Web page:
"Men with two copies of the allele had twice the risk of experiencing marital dysfunction, with a threat of divorce during the last year, compared to men carrying one or no copies," said Hasse Walum, a behavioral geneticist at the Karolinska Institute in Stockholm who led the study. "Women married to men with one or two copies of the allele scored lower on average on how satisfied they were with the relationship compared to women married to men with no copies."

Interesting!  Biology is not destiny, but I smell a new bullet point in the list of mitigating circumstances in future divorce court proceedings!

Nike Human Race 10K

Jen and I signed up for the Nike Human Race 10K held this past Sunday. I had never run 10K (6.2 miles) before. I think my previous high water mark was the roughly 5 miles we ran with one of Carie's training groups sometime last year. An story about the race (before it took place) is here: 'Austin runners and celeb athletes join the world in Nike+ Human Race 10K'

I didn't have any way to bring my camera along, but Patrick, Bethany, and Carie were hanging out on the outside bar at the Stephen F. Austin. Bethany had a camera, and snapped a few pictures.

This is what it looked like on Congress at the start of the run. The shirts they issued in our race packets were pretty nice; they were all Nike Dri-Fit shirts with the number printed on the shirt (on the front) and the list of the 25 cities on the back.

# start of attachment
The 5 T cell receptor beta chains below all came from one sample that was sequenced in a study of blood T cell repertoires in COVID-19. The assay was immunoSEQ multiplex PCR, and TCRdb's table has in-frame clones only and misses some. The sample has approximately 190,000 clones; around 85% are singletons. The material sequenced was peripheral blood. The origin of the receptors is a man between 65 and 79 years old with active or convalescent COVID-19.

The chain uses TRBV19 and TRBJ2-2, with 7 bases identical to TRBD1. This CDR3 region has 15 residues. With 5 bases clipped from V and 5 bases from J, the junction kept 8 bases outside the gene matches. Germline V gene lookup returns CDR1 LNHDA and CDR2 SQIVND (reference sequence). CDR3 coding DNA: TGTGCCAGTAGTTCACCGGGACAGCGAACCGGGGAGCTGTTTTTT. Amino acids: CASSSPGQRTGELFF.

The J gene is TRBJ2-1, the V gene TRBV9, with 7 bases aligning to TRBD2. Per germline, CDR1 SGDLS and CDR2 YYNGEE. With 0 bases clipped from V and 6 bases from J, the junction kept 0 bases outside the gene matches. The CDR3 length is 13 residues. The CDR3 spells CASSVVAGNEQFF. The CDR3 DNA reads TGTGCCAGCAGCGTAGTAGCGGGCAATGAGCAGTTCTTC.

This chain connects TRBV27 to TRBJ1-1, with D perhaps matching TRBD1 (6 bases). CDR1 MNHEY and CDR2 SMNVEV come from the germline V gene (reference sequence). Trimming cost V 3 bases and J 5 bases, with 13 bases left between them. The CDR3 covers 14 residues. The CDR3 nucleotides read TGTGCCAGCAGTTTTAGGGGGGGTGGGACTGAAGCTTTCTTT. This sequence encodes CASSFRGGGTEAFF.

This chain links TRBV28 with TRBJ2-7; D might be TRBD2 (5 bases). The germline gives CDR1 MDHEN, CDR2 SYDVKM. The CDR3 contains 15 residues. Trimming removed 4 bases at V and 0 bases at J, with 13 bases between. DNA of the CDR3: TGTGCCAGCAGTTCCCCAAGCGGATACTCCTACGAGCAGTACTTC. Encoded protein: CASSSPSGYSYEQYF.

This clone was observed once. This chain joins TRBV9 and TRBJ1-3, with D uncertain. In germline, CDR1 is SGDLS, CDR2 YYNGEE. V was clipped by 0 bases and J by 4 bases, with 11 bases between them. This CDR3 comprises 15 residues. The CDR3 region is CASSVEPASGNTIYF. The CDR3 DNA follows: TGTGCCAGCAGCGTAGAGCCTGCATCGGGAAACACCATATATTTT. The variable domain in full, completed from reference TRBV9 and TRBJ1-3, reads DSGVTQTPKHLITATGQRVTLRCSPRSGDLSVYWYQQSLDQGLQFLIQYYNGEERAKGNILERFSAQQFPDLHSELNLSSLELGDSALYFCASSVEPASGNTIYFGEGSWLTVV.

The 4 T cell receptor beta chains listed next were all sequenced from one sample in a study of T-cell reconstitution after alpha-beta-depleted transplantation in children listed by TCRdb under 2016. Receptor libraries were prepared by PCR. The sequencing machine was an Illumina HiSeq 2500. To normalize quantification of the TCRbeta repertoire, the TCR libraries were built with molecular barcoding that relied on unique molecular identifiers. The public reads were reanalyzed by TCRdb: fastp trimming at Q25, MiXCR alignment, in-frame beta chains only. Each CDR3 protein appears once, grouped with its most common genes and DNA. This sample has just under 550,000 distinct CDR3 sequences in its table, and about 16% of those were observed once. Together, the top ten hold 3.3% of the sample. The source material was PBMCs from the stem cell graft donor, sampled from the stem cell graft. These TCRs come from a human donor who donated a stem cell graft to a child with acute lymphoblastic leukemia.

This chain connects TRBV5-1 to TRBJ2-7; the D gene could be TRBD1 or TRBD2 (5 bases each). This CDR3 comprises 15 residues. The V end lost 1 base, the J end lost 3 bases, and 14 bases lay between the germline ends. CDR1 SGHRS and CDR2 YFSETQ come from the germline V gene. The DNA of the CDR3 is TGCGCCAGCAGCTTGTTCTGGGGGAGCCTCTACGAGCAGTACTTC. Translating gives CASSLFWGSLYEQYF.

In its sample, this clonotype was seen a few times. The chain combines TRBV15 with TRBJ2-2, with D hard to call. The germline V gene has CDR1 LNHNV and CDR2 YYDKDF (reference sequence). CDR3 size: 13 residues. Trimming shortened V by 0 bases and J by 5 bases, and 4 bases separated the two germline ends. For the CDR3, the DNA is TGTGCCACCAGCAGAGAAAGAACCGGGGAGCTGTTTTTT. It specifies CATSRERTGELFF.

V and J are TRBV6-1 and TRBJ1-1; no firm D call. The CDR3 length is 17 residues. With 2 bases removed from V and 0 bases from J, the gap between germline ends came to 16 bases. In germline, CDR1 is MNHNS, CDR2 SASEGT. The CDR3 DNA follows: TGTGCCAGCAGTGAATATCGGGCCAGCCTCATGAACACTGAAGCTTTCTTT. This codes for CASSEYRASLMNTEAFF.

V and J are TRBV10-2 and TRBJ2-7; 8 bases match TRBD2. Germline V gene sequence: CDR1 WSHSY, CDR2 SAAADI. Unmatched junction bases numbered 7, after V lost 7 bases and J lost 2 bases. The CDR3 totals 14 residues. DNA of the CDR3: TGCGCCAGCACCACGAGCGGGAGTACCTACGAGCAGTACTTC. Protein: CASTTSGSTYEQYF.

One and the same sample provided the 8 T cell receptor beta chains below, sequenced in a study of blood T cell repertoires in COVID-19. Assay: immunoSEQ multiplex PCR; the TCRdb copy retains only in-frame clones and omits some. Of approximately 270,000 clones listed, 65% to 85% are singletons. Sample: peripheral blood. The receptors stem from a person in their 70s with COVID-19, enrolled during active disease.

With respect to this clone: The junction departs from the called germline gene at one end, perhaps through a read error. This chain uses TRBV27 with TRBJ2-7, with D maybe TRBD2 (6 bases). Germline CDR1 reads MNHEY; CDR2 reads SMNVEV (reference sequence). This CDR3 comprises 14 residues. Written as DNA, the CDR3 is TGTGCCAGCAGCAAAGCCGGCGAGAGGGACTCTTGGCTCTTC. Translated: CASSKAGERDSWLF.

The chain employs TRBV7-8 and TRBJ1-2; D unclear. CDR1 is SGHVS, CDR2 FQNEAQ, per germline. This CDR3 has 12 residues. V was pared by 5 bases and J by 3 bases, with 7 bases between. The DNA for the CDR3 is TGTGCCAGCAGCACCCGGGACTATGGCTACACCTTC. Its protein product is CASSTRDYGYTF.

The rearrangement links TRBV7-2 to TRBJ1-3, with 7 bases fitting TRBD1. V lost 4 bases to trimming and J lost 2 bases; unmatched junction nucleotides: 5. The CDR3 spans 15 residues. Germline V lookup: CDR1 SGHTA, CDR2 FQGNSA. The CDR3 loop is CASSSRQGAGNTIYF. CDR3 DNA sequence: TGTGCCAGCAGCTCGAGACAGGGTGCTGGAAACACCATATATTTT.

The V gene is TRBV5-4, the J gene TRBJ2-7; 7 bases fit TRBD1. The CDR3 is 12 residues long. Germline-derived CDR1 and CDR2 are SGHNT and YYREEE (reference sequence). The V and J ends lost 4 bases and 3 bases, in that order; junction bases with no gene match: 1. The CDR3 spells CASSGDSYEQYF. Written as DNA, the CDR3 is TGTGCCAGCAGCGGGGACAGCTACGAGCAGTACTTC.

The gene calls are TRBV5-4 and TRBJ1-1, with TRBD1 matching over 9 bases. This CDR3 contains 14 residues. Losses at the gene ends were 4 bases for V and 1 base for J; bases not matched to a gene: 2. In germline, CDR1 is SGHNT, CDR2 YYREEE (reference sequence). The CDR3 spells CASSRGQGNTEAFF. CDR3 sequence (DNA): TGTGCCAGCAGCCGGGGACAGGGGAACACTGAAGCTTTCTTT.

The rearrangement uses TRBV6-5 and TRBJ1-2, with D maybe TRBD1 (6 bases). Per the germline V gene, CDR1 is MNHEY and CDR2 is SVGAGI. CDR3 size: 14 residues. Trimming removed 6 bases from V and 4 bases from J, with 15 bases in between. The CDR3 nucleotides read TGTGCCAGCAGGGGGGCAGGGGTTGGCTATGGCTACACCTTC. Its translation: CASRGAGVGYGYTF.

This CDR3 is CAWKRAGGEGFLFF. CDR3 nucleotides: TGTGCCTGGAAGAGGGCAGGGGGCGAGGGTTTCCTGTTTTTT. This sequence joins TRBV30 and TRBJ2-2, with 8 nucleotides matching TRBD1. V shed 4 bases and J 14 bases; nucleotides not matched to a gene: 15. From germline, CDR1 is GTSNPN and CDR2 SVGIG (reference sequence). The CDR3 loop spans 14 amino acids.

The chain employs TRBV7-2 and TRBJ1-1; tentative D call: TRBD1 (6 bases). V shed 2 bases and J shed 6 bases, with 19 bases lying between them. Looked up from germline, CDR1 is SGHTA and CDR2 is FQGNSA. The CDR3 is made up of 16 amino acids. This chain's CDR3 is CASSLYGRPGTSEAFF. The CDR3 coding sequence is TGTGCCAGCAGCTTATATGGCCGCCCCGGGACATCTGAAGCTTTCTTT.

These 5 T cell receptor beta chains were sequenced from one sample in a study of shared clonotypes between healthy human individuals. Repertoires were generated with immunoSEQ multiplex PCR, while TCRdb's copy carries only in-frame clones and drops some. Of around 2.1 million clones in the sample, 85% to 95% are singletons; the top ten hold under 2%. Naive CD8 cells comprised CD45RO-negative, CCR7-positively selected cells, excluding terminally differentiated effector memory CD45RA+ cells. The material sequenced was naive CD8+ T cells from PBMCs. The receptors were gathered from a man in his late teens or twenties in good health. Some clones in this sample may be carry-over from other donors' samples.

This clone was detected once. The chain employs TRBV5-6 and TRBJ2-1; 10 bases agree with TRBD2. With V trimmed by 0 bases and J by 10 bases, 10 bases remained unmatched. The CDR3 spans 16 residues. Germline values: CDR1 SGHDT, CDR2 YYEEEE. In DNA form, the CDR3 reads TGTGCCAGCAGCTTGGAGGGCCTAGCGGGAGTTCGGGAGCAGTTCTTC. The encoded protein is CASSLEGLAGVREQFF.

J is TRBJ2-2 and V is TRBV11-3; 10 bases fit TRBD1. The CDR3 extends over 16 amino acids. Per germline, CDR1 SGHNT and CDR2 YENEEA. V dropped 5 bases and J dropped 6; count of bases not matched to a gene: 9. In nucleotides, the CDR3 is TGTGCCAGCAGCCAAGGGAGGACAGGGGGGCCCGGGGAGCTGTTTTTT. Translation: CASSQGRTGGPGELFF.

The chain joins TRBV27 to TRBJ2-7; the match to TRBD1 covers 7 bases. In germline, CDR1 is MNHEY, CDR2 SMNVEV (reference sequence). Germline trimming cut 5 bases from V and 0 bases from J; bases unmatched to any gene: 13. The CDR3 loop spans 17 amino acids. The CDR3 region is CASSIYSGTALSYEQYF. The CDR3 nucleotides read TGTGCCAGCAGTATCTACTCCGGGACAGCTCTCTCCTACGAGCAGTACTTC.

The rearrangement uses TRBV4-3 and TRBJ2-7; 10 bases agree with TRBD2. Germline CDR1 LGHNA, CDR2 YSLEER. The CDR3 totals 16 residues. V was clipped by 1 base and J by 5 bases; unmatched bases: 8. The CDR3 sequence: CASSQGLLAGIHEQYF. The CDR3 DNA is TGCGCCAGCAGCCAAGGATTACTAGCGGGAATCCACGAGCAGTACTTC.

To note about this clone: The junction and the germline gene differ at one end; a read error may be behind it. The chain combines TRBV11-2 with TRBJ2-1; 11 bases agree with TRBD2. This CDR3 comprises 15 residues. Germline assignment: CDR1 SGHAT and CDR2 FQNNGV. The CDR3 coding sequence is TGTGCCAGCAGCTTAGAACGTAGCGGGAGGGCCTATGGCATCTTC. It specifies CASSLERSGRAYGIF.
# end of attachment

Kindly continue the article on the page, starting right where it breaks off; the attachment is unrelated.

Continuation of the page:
Patrick and Carie, chilling with drinks while we sweltered below.

Patrick and Bethany, with more drinks. Patrick looks to be doing his best Samantha Ronson.

The view towards the start.

Matt McConaughey crossing the finish. Lance was running too.

Jen and I, waiting for the start.

The race started in the evening (6:30 PM), but it was still pretty warm. My watch said 94, but I don't know how accurate that reading is, being so close to the body. It was very humid and there was zero breeze, making the first half (also the half with hills) kind of brutal. Things got much easier once we hit The Drag, with the sun having gone down somewhat, a slightly cooler temperature, and an occasional (very occasional!) breeze. It ended up being not too bad, although the massage I had last night sure hurt a bit!